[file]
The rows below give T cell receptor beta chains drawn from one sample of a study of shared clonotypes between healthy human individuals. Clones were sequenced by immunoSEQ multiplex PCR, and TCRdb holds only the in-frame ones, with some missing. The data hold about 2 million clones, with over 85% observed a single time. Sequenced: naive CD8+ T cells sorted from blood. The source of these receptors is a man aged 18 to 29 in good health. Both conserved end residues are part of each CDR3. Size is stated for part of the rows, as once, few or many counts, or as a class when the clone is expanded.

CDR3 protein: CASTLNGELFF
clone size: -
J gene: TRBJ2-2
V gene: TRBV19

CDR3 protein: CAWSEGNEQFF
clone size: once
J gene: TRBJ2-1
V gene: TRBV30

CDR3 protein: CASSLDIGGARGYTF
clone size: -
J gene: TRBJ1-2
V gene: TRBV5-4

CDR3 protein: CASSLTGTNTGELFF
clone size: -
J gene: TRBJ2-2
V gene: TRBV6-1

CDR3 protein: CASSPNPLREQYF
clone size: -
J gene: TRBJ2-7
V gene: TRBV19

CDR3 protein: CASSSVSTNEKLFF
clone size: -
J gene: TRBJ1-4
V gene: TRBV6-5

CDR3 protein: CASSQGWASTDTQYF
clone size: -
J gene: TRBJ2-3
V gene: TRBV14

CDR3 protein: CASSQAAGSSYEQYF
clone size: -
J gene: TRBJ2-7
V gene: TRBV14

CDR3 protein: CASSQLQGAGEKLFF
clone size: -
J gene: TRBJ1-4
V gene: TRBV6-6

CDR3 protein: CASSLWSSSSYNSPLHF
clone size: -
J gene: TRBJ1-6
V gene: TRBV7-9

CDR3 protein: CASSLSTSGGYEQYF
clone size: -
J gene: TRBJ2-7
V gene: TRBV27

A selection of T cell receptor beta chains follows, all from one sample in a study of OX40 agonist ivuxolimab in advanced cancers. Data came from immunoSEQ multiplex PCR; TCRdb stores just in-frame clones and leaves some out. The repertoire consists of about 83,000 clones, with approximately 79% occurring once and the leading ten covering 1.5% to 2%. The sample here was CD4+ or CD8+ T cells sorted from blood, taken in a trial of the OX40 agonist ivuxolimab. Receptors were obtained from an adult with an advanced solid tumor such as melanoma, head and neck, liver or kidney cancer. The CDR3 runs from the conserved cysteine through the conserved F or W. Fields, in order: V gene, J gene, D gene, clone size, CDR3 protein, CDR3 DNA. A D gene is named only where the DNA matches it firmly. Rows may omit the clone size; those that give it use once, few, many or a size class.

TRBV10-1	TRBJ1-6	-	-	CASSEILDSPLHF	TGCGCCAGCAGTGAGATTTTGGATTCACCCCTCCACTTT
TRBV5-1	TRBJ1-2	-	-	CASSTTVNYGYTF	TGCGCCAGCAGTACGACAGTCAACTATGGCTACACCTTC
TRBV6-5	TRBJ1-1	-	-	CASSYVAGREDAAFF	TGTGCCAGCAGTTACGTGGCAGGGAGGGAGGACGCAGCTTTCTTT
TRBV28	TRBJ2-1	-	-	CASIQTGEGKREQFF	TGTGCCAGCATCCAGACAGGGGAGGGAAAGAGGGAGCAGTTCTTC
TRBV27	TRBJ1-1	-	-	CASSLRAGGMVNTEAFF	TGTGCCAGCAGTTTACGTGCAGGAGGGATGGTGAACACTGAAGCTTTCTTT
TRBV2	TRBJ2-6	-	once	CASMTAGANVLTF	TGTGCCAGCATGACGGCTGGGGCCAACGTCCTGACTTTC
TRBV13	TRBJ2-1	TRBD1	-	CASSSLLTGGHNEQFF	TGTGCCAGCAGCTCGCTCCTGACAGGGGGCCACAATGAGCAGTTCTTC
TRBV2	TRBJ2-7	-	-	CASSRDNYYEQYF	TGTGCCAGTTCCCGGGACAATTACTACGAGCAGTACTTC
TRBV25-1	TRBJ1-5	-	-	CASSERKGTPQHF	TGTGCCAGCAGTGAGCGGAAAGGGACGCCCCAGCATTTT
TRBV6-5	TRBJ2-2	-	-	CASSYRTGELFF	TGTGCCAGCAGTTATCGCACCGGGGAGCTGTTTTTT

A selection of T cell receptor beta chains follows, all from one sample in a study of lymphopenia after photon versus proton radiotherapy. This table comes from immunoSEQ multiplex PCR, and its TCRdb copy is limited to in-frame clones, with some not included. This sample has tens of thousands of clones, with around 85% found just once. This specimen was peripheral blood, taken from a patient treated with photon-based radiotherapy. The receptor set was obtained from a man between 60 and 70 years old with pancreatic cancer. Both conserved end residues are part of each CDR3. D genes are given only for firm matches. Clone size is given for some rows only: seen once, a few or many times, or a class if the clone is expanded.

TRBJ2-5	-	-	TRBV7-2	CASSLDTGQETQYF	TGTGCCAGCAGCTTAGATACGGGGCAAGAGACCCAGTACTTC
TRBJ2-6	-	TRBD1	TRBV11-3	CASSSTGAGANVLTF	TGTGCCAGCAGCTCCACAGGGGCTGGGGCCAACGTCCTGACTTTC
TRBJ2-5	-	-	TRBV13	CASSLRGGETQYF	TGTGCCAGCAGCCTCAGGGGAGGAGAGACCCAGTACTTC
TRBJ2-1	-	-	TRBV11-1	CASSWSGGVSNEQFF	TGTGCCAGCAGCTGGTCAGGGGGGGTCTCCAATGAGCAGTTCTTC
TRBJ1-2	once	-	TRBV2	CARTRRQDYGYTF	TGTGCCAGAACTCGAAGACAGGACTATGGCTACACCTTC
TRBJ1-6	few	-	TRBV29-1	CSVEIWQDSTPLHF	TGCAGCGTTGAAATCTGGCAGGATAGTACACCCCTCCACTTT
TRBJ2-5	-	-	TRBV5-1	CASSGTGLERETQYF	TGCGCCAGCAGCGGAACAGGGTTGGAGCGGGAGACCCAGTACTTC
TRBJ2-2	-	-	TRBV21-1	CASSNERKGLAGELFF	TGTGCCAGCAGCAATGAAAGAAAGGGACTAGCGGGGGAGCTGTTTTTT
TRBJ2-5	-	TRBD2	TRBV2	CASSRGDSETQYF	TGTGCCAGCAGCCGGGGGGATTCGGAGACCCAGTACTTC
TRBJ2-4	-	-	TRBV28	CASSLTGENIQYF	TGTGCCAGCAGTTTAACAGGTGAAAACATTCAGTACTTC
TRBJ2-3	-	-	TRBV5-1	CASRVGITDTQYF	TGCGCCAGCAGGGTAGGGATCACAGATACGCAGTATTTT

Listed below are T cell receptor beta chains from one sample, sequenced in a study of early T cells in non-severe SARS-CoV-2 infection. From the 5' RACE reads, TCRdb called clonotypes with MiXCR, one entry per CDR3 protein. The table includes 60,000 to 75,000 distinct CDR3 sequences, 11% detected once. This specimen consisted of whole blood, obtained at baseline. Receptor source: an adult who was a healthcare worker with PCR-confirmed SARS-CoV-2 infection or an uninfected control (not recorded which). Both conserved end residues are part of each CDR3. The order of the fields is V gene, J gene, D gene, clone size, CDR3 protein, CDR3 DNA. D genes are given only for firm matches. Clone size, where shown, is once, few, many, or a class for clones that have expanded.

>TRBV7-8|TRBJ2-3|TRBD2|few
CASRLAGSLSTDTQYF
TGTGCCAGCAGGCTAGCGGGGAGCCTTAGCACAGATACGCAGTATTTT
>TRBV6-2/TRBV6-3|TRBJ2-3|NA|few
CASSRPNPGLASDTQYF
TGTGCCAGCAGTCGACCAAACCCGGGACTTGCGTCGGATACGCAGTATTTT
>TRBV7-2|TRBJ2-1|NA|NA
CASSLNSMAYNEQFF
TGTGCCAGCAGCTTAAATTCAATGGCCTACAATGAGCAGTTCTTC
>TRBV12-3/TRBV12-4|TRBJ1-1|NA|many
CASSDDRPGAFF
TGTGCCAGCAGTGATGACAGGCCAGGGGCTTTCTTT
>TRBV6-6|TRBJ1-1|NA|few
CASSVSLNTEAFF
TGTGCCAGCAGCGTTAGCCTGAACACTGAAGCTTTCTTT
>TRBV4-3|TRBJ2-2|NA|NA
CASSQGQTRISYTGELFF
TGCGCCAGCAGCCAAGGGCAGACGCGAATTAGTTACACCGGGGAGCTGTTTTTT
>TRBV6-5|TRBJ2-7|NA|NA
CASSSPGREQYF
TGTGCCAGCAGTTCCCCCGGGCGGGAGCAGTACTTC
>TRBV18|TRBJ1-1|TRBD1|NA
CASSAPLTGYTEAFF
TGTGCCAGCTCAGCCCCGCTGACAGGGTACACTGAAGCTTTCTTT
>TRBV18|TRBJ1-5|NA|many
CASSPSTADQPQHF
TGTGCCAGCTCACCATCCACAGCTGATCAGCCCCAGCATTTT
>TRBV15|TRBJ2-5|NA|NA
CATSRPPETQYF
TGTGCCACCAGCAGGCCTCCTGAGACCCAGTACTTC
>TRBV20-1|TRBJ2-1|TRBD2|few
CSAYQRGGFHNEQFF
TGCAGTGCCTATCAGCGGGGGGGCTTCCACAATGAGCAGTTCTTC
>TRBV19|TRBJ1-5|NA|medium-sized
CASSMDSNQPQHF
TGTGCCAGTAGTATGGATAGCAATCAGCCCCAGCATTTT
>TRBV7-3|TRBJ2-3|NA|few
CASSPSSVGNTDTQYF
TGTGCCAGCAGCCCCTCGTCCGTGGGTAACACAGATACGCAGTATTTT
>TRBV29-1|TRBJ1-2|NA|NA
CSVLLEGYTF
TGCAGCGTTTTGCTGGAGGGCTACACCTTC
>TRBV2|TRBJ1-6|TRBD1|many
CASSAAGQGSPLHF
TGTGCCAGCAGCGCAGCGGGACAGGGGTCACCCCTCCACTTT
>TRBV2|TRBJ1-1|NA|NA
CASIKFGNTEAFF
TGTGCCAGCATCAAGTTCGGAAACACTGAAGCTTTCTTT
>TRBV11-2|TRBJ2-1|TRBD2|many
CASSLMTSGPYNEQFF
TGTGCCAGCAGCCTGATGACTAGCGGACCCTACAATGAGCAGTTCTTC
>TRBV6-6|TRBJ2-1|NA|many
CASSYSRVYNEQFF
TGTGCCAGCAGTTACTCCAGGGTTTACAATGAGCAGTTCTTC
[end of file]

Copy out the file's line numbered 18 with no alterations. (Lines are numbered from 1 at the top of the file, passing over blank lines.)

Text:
CDR3 protein: CASSPNPLREQYF